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One Rainy Day in L.A

September 8, 2016

We were handed a number of scripts that contained 10 short episodes of a show.  The writer and actor was hoping to shoot the whole series and thought that having the first show done would be a great way to generate interest and possible funding.

 

Se he asked us to do him a favor and shoot this with an ultra-micro budget.  I mean ultra-micro.  Think of a micro budget, and then take a zero off the end.  Yep, that would be pretty accurate.  But he's a great guy and a good friend, so we agreed to help it out.

 

The opening shot of the show is two guys in their shorts. sitting uncomfortably close to each other on a couch.

 

As the picture shows, they're sitting in front of a fan.  In the episode, the shot is just on them for a few seconds and pulls back to show why they're so close to each other.  It's an extremely hot day and this little fan is the only relief they can get.

 

From a production standpoint, there's just one problem.  IT DECIDES TO RAIN THAT DAY!  And not just sprinkle or light showers, a full on storm accompanied by high winds.  Now, normally, if you're working with a decent budget and don't have any scenes outside (which we did), it's not that big a deal.  But when you're working on a micro-micro budget, and you're counting on natural light, it's a problem.

 

A RAINSTORM IN L.A!  (Can you tell I'm still peeved about that?)  Just a little perspective.  It didn't even sprinkle a month before or a month after that day.  Just that day.  Now I may be a bit wrong on that, but it certainly felt like it.

 

The first shots I had scheduled were in a park, and I knew the moment I saw what the weather was like, that those shots were gone.  So we got busy with all the interior shots.  But now, what was supposed to be a typical day just got longer, because now, without the natural light, we have to spend time lighting everything.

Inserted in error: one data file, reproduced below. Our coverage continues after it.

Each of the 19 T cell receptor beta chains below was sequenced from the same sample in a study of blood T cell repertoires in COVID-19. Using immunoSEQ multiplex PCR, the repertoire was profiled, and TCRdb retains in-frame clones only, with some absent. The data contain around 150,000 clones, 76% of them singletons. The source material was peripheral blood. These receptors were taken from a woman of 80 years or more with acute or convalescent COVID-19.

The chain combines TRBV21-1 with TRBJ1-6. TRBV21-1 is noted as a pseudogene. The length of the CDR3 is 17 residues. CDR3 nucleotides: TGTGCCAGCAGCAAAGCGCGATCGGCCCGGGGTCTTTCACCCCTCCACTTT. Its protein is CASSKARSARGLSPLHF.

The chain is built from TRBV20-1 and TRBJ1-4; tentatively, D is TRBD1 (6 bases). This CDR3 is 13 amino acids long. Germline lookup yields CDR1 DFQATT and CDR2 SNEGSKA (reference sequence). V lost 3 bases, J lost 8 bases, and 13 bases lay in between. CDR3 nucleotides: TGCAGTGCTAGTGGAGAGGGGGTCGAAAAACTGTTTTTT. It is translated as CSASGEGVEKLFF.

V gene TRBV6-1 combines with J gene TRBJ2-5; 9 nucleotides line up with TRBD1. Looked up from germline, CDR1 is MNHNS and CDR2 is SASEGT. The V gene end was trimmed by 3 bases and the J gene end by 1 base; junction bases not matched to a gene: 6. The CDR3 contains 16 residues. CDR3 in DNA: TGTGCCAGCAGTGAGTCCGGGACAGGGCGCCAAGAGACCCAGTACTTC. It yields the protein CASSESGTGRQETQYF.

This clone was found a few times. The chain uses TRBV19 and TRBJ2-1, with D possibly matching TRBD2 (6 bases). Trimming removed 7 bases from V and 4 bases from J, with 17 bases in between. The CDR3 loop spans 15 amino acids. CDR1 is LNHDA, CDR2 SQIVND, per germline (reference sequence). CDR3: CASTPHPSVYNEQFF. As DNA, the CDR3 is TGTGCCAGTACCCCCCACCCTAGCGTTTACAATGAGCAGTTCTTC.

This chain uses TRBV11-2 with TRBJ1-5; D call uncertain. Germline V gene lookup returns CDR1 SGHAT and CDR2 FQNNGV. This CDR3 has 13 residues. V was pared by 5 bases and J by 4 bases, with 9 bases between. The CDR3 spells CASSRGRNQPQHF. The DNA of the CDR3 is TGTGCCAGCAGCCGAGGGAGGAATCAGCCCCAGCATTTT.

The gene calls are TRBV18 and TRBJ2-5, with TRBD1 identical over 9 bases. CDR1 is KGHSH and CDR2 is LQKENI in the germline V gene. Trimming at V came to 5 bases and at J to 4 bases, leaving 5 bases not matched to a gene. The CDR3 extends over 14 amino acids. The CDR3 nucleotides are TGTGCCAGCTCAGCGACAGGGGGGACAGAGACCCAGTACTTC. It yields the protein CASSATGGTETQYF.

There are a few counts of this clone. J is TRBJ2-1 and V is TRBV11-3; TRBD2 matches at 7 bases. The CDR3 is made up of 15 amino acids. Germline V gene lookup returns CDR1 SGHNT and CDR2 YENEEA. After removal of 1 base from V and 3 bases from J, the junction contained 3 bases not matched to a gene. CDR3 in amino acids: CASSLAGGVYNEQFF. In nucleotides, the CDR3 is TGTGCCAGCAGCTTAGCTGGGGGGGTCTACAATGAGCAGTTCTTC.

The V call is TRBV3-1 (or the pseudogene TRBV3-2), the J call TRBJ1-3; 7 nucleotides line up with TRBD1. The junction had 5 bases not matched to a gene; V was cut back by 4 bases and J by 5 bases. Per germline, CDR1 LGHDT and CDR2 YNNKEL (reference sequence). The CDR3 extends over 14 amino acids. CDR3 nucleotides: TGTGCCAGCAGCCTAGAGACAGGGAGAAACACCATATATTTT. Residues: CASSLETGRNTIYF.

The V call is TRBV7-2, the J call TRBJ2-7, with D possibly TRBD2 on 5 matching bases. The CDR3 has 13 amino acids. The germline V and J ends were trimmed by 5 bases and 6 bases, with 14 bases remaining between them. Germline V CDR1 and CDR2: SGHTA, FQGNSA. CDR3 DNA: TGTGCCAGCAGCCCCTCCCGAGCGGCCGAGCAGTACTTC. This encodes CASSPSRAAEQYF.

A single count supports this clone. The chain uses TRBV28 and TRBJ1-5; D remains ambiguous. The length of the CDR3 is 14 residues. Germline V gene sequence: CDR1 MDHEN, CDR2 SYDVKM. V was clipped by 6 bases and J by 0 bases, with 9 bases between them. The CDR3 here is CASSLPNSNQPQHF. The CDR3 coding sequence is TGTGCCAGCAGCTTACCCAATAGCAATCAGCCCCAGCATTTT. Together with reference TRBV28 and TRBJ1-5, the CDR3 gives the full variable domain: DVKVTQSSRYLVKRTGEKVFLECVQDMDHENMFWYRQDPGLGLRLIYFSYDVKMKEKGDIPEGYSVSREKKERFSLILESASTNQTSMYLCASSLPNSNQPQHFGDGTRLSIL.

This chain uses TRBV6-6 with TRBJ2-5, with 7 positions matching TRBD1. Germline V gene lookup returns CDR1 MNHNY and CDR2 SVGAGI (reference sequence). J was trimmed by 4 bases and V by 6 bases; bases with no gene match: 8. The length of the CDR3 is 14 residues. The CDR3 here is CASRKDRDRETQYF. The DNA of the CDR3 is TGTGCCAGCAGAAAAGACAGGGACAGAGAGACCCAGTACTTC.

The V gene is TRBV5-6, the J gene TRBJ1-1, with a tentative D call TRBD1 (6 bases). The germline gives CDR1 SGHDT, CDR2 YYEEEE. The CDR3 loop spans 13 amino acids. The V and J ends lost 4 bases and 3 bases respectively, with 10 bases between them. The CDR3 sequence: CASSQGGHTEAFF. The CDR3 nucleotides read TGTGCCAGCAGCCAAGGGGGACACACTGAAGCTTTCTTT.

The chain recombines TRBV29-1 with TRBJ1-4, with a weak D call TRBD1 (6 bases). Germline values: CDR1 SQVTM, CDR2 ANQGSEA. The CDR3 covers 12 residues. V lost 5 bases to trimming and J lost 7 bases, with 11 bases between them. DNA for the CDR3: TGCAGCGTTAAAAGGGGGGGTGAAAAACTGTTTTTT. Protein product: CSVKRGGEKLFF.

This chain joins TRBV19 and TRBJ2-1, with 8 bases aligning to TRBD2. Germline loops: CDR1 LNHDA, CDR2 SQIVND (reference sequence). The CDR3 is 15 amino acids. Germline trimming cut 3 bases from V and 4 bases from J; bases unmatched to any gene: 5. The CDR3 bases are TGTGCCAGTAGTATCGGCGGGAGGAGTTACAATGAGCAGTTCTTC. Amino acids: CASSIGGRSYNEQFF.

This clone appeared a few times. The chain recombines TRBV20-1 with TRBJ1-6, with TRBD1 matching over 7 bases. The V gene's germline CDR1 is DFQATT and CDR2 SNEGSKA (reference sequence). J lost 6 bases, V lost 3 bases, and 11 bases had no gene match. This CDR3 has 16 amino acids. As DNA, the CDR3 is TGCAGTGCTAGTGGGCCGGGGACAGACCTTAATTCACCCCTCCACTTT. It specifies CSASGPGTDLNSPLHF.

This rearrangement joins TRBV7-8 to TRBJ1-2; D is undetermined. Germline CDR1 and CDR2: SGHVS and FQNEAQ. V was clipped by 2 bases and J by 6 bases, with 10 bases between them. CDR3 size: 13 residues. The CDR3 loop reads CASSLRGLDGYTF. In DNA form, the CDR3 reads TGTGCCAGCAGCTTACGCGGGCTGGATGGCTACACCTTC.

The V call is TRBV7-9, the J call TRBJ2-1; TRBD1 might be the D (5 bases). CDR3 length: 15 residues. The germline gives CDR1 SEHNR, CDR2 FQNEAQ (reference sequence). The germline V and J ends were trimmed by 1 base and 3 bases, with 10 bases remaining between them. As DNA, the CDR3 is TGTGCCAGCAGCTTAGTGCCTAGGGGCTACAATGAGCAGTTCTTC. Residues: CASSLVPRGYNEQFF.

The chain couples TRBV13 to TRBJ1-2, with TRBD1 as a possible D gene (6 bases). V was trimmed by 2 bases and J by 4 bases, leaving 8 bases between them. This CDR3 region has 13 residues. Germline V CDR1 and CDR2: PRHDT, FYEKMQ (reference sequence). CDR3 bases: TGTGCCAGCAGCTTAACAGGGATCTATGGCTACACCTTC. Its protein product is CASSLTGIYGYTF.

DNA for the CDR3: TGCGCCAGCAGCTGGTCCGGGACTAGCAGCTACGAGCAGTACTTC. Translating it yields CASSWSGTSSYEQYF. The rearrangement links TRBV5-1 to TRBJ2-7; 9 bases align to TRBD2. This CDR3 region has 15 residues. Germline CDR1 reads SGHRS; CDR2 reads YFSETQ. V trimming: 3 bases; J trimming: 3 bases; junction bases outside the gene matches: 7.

The bright spot was the actors.  They were rehearsed and ready to go.  As we shot, I realized it would have been an incredibly long day if the actors weren't properly repaired and we had to do take after take after take.  As it was, most takes were kept at 2 or 3, and sometimes, just so I felt we had some backup.

 

Overall, in spite of the weather, it was a good day.  Things went as smoothly as possible, and that's huge.  We all know there's going to be issues in production.  Something is bound to happen or not happen, and it's up to the team to ensure those problems are minimized and certainly overcome as they arise.  We were honored to have a great cast and a great crew (as small as it was), who saw that first obstacle and stepped it up a notch.  

 

Here's a rough clip of the scene where our main character tells his sister how busy the day has been for him and his friend.

 

 

 

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